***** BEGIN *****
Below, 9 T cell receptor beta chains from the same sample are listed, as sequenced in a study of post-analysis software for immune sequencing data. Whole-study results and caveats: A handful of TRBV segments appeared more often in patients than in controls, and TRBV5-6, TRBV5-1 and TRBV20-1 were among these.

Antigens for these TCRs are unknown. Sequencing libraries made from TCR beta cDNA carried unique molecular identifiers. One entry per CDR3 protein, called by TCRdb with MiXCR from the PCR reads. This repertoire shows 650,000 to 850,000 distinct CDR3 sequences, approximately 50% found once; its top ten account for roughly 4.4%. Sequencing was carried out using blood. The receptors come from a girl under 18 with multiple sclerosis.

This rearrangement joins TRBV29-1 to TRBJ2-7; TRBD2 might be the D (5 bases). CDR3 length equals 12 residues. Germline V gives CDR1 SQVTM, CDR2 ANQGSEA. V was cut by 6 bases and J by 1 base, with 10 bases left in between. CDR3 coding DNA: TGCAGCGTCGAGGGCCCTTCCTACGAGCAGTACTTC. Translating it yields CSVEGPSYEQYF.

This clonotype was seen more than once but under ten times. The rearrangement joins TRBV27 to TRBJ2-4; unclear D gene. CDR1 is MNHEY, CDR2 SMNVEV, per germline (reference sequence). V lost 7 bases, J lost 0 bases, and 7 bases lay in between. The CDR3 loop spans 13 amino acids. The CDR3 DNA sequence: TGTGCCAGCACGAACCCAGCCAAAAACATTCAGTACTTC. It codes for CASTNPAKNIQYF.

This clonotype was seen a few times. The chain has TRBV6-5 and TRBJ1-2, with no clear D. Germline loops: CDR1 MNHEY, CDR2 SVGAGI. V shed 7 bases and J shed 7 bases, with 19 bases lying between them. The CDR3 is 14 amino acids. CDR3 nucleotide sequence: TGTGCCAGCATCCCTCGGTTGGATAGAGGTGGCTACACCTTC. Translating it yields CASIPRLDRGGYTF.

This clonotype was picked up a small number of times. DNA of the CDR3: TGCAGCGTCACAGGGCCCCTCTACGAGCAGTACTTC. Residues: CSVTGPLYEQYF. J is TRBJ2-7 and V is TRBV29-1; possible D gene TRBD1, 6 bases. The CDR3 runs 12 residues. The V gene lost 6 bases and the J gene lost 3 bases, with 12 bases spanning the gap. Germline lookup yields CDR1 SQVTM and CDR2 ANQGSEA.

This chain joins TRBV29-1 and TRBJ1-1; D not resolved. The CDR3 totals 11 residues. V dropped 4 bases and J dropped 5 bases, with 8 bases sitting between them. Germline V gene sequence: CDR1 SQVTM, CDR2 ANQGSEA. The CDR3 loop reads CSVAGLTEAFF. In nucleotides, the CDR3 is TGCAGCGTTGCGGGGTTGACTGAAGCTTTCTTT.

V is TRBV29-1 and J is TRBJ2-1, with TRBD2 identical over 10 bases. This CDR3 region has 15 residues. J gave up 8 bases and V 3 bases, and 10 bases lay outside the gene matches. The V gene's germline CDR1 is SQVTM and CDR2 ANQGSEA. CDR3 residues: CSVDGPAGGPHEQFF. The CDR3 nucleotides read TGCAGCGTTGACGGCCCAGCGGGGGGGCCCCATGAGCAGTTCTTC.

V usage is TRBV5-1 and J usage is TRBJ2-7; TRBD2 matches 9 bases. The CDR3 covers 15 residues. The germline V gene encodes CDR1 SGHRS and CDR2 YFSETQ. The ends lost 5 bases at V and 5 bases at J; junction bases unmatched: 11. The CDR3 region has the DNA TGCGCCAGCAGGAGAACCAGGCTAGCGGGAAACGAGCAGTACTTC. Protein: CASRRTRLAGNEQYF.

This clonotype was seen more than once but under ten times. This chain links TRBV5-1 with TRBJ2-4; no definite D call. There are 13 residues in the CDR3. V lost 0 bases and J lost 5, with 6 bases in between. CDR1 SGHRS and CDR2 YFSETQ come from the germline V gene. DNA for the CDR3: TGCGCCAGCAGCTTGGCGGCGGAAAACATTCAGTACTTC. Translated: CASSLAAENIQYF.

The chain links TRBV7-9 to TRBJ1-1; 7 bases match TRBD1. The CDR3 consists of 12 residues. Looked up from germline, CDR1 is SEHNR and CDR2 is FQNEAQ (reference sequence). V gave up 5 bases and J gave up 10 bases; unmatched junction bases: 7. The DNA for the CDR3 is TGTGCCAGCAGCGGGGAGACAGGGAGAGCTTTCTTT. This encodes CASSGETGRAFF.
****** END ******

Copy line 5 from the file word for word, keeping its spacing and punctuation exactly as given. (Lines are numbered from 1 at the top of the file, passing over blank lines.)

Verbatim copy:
This clonotype was seen a few times. The chain has TRBV6-5 and TRBJ1-2, with no clear D. Germline loops: CDR1 MNHEY, CDR2 SVGAGI. V shed 7 bases and J shed 7 bases, with 19 bases lying between them. The CDR3 is 14 amino acids. CDR3 nucleotide sequence: TGTGCCAGCATCCCTCGGTTGGATAGAGGTGGCTACACCTTC. Translating it yields CASIPRLDRGGYTF.